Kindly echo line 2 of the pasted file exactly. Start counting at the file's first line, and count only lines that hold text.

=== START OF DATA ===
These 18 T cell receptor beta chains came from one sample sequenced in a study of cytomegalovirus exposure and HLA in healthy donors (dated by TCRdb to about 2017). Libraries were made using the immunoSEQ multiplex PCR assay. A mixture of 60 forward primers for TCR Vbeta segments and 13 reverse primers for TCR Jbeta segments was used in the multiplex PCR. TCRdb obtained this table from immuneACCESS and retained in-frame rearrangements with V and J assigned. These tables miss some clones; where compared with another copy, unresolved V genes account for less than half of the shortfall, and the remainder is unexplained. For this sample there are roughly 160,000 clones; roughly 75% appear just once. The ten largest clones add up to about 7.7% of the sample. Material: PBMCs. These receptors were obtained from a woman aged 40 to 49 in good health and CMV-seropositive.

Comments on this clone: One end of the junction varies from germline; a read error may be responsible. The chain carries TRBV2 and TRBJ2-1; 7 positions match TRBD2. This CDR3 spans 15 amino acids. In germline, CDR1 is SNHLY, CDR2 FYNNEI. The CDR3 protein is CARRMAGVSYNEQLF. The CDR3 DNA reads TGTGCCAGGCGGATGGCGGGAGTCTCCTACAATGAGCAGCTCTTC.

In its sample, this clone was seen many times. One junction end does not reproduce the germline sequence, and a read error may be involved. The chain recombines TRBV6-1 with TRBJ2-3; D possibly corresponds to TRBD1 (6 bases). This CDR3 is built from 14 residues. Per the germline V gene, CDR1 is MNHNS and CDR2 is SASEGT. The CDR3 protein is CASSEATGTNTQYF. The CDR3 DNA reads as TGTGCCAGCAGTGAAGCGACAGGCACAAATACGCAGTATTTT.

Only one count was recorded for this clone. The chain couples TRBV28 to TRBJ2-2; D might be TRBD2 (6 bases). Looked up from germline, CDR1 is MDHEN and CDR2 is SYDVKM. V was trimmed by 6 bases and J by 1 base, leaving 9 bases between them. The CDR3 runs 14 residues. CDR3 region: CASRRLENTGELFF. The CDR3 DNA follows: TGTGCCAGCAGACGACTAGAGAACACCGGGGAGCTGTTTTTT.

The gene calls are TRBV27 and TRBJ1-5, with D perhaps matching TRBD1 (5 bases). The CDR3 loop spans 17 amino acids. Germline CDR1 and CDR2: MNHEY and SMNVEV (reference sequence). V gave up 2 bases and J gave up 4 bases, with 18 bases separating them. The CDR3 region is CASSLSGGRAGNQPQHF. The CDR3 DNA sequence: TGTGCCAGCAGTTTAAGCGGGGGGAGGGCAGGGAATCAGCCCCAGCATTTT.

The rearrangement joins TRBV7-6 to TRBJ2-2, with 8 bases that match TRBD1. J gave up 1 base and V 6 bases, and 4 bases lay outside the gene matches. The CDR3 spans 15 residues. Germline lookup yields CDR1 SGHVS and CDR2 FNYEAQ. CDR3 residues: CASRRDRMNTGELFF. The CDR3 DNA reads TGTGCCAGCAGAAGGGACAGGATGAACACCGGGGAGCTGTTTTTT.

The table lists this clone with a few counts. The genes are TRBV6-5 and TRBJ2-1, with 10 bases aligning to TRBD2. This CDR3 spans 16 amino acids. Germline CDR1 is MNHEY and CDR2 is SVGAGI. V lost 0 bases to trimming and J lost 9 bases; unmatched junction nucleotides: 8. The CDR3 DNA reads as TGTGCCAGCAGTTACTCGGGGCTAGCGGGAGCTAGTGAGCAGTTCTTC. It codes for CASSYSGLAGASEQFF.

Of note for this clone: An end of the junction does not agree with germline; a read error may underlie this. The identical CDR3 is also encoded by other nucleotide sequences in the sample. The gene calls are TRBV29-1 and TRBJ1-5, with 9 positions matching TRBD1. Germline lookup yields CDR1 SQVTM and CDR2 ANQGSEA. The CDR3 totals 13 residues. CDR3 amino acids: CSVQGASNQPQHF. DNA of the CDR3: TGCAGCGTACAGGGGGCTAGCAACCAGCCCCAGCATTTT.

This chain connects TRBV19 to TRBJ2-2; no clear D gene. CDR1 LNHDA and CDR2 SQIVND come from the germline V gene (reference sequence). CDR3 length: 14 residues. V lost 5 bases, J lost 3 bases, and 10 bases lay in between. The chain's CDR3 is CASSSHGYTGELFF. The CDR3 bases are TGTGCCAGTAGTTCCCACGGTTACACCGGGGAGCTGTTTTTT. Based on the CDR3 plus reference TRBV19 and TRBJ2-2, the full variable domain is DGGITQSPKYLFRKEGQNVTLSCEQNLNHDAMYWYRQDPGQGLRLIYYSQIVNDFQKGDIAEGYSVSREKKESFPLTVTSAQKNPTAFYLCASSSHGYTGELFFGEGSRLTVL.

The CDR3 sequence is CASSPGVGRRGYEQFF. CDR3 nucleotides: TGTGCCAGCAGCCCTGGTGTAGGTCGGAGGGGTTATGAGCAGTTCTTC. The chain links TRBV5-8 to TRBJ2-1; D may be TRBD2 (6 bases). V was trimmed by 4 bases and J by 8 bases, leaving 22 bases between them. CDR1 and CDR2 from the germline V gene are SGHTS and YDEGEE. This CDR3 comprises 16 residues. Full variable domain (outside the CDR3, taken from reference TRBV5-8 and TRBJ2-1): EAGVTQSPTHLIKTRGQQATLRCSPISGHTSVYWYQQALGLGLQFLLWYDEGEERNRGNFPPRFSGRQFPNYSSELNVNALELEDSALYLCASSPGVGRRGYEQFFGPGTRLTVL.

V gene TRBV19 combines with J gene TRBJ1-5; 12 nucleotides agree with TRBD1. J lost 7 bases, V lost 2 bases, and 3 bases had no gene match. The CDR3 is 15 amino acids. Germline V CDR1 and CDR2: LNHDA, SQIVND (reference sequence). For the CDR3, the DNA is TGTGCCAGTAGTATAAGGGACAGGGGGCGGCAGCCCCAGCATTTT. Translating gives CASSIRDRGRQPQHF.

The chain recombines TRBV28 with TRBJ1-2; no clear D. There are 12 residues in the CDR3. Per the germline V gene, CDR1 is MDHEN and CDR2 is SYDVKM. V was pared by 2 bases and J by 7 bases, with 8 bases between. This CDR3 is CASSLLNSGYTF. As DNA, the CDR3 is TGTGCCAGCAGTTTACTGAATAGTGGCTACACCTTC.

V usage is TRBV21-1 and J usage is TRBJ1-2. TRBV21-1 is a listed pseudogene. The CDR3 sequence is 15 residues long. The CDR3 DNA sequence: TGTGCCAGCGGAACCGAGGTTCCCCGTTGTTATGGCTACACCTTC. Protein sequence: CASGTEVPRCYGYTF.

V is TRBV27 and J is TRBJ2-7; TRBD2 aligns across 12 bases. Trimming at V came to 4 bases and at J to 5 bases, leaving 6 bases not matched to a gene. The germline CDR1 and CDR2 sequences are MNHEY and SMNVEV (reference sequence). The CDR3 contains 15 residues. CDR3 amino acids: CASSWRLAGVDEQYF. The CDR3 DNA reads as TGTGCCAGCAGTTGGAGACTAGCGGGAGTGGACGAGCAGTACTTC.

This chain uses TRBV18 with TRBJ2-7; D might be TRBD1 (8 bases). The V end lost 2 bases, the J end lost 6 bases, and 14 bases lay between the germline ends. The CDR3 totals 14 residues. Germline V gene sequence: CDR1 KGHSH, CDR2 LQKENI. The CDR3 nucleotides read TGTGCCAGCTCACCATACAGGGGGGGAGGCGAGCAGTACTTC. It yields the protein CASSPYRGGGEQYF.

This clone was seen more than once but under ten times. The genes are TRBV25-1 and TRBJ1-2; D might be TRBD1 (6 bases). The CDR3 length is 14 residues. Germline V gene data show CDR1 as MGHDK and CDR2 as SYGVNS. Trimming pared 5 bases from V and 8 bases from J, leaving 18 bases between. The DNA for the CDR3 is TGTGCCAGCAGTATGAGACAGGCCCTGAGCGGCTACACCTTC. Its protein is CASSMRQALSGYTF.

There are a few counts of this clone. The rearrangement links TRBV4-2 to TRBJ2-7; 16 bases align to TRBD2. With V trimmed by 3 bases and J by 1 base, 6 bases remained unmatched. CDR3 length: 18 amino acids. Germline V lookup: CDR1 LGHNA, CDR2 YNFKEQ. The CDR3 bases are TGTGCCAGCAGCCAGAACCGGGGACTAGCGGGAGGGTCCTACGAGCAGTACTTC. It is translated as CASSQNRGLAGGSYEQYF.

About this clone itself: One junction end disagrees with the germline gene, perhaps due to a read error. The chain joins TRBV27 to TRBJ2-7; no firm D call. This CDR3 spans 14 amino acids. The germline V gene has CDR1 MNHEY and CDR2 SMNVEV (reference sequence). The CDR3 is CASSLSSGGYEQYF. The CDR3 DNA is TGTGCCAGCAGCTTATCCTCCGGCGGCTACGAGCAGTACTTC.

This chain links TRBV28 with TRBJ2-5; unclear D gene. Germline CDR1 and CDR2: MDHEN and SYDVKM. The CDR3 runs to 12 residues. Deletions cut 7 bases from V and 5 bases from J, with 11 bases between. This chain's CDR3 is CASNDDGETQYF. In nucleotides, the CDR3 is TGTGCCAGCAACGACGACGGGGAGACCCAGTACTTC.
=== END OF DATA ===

Comments on this clone: One end of the junction varies from germline; a read error may be responsible. The chain carries TRBV2 and TRBJ2-1; 7 positions match TRBD2. This CDR3 spans 15 amino acids. In germline, CDR1 is SNHLY, CDR2 FYNNEI. The CDR3 protein is CARRMAGVSYNEQLF. The CDR3 DNA reads TGTGCCAGGCGGATGGCGGGAGTCTCCTACAATGAGCAGCTCTTC.